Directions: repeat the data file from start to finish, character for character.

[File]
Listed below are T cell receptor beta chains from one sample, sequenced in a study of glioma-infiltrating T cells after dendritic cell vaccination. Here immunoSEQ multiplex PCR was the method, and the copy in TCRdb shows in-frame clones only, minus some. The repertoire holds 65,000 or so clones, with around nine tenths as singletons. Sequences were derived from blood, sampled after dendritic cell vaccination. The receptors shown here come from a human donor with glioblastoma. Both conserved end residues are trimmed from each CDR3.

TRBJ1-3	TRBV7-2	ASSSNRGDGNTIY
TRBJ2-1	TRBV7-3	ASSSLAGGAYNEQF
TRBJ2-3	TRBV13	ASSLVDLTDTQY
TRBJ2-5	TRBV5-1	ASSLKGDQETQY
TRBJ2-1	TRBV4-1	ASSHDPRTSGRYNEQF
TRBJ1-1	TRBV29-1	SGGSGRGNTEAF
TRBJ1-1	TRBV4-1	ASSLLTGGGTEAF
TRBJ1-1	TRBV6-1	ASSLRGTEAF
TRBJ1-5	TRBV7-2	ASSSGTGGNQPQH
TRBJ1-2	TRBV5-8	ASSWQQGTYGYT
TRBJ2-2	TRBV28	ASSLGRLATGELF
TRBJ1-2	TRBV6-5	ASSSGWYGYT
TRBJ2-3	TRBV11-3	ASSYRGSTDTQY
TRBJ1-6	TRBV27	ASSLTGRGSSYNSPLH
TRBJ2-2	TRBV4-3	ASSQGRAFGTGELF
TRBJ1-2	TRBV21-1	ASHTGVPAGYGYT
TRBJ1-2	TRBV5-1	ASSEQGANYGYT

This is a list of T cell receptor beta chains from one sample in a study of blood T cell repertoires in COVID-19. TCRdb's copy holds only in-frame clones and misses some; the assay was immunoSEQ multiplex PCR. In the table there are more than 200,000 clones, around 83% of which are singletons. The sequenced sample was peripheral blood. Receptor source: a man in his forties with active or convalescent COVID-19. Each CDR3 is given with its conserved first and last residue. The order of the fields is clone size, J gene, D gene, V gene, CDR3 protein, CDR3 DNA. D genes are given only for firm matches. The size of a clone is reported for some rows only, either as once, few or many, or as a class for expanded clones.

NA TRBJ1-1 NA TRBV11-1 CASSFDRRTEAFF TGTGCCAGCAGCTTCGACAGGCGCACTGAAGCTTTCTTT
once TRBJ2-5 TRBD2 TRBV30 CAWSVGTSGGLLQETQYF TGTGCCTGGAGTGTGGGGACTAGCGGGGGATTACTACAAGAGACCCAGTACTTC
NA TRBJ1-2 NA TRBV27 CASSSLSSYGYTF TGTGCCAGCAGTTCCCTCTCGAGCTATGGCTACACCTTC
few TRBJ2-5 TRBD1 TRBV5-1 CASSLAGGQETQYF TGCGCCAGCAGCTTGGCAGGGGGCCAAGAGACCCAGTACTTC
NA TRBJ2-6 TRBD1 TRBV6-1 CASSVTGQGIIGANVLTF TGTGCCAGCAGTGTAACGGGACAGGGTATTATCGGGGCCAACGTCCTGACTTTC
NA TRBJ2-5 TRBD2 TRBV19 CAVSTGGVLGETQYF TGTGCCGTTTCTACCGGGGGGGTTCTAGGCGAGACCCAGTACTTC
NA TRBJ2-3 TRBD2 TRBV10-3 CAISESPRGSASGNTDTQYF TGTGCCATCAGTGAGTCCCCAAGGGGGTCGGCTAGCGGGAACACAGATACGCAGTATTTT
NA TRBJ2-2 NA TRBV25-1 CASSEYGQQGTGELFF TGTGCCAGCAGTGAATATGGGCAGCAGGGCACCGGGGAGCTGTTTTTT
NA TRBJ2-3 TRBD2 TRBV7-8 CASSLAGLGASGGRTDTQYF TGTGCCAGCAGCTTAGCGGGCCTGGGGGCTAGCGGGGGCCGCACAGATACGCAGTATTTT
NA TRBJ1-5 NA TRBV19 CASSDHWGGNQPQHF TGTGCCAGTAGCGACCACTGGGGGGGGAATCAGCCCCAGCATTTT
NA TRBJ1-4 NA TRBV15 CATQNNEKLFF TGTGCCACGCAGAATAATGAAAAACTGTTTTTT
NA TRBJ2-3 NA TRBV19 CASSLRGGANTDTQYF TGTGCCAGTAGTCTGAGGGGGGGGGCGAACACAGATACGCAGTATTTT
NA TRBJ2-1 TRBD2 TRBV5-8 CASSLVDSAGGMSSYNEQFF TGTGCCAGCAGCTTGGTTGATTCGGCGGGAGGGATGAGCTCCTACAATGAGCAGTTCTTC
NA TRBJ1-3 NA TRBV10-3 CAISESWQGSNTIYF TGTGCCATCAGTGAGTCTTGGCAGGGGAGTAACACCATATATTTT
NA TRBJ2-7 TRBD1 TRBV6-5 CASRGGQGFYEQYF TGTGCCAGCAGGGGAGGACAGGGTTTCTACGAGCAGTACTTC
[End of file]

Listed below are T cell receptor beta chains from one sample, sequenced in a study of glioma-infiltrating T cells after dendritic cell vaccination. Here immunoSEQ multiplex PCR was the method, and the copy in TCRdb shows in-frame clones only, minus some. The repertoire holds 65,000 or so clones, with around nine tenths as singletons. Sequences were derived from blood, sampled after dendritic cell vaccination. The receptors shown here come from a human donor with glioblastoma. Both conserved end residues are trimmed from each CDR3.

TRBJ1-3	TRBV7-2	ASSSNRGDGNTIY
TRBJ2-1	TRBV7-3	ASSSLAGGAYNEQF
TRBJ2-3	TRBV13	ASSLVDLTDTQY
TRBJ2-5	TRBV5-1	ASSLKGDQETQY
TRBJ2-1	TRBV4-1	ASSHDPRTSGRYNEQF
TRBJ1-1	TRBV29-1	SGGSGRGNTEAF
TRBJ1-1	TRBV4-1	ASSLLTGGGTEAF
TRBJ1-1	TRBV6-1	ASSLRGTEAF
TRBJ1-5	TRBV7-2	ASSSGTGGNQPQH
TRBJ1-2	TRBV5-8	ASSWQQGTYGYT
TRBJ2-2	TRBV28	ASSLGRLATGELF
TRBJ1-2	TRBV6-5	ASSSGWYGYT
TRBJ2-3	TRBV11-3	ASSYRGSTDTQY
TRBJ1-6	TRBV27	ASSLTGRGSSYNSPLH
TRBJ2-2	TRBV4-3	ASSQGRAFGTGELF
TRBJ1-2	TRBV21-1	ASHTGVPAGYGYT
TRBJ1-2	TRBV5-1	ASSEQGANYGYT

This is a list of T cell receptor beta chains from one sample in a study of blood T cell repertoires in COVID-19. TCRdb's copy holds only in-frame clones and misses some; the assay was immunoSEQ multiplex PCR. In the table there are more than 200,000 clones, around 83% of which are singletons. The sequenced sample was peripheral blood. Receptor source: a man in his forties with active or convalescent COVID-19. Each CDR3 is given with its conserved first and last residue. The order of the fields is clone size, J gene, D gene, V gene, CDR3 protein, CDR3 DNA. D genes are given only for firm matches. The size of a clone is reported for some rows only, either as once, few or many, or as a class for expanded clones.

NA TRBJ1-1 NA TRBV11-1 CASSFDRRTEAFF TGTGCCAGCAGCTTCGACAGGCGCACTGAAGCTTTCTTT
once TRBJ2-5 TRBD2 TRBV30 CAWSVGTSGGLLQETQYF TGTGCCTGGAGTGTGGGGACTAGCGGGGGATTACTACAAGAGACCCAGTACTTC
NA TRBJ1-2 NA TRBV27 CASSSLSSYGYTF TGTGCCAGCAGTTCCCTCTCGAGCTATGGCTACACCTTC
few TRBJ2-5 TRBD1 TRBV5-1 CASSLAGGQETQYF TGCGCCAGCAGCTTGGCAGGGGGCCAAGAGACCCAGTACTTC
NA TRBJ2-6 TRBD1 TRBV6-1 CASSVTGQGIIGANVLTF TGTGCCAGCAGTGTAACGGGACAGGGTATTATCGGGGCCAACGTCCTGACTTTC
NA TRBJ2-5 TRBD2 TRBV19 CAVSTGGVLGETQYF TGTGCCGTTTCTACCGGGGGGGTTCTAGGCGAGACCCAGTACTTC
NA TRBJ2-3 TRBD2 TRBV10-3 CAISESPRGSASGNTDTQYF TGTGCCATCAGTGAGTCCCCAAGGGGGTCGGCTAGCGGGAACACAGATACGCAGTATTTT
NA TRBJ2-2 NA TRBV25-1 CASSEYGQQGTGELFF TGTGCCAGCAGTGAATATGGGCAGCAGGGCACCGGGGAGCTGTTTTTT
NA TRBJ2-3 TRBD2 TRBV7-8 CASSLAGLGASGGRTDTQYF TGTGCCAGCAGCTTAGCGGGCCTGGGGGCTAGCGGGGGCCGCACAGATACGCAGTATTTT
NA TRBJ1-5 NA TRBV19 CASSDHWGGNQPQHF TGTGCCAGTAGCGACCACTGGGGGGGGAATCAGCCCCAGCATTTT
NA TRBJ1-4 NA TRBV15 CATQNNEKLFF TGTGCCACGCAGAATAATGAAAAACTGTTTTTT
NA TRBJ2-3 NA TRBV19 CASSLRGGANTDTQYF TGTGCCAGTAGTCTGAGGGGGGGGGCGAACACAGATACGCAGTATTTT
NA TRBJ2-1 TRBD2 TRBV5-8 CASSLVDSAGGMSSYNEQFF TGTGCCAGCAGCTTGGTTGATTCGGCGGGAGGGATGAGCTCCTACAATGAGCAGTTCTTC
NA TRBJ1-3 NA TRBV10-3 CAISESWQGSNTIYF TGTGCCATCAGTGAGTCTTGGCAGGGGAGTAACACCATATATTTT
NA TRBJ2-7 TRBD1 TRBV6-5 CASRGGQGFYEQYF TGTGCCAGCAGGGGAGGACAGGGTTTCTACGAGCAGTACTTC